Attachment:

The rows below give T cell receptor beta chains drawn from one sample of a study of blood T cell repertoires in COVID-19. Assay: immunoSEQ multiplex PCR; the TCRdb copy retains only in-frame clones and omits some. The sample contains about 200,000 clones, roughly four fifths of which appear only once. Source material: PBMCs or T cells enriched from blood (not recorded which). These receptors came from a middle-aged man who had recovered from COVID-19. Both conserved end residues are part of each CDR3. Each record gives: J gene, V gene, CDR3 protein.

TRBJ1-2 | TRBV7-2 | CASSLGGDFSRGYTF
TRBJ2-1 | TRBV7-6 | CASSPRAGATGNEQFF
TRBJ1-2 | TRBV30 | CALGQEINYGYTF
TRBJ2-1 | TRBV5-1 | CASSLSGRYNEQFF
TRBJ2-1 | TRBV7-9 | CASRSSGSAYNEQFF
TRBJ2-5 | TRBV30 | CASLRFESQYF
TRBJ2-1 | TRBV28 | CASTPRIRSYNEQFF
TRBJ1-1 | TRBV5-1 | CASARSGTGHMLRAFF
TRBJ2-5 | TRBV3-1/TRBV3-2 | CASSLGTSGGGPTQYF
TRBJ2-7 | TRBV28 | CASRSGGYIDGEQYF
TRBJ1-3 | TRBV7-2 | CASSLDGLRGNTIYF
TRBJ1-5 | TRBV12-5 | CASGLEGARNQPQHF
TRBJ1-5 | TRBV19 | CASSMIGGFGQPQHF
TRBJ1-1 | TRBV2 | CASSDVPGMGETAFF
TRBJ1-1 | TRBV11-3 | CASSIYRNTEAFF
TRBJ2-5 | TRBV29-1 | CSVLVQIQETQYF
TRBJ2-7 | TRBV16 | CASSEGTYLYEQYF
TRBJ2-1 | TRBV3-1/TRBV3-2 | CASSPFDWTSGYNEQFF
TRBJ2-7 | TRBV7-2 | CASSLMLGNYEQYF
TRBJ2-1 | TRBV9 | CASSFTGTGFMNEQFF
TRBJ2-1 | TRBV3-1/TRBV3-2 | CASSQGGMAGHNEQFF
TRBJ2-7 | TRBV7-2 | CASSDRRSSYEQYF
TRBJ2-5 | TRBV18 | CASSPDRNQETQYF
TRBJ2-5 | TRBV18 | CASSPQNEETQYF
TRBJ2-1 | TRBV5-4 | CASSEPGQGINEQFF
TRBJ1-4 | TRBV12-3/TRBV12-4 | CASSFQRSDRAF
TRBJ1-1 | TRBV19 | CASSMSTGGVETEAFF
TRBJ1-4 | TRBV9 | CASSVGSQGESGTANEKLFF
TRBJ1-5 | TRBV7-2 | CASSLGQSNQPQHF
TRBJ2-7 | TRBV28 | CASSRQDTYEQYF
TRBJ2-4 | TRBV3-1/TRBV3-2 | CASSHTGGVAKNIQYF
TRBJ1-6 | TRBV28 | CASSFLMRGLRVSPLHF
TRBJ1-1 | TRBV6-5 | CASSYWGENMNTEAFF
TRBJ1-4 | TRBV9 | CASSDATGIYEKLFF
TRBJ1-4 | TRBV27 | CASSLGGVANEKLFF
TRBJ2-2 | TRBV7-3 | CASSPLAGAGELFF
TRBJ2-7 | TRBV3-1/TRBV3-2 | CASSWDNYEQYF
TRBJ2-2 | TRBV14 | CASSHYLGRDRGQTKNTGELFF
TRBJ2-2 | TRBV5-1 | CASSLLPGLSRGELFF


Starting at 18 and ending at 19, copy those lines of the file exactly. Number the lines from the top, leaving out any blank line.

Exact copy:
TRBJ2-7 | TRBV16 | CASSEGTYLYEQYF
TRBJ2-1 | TRBV3-1/TRBV3-2 | CASSPFDWTSGYNEQFF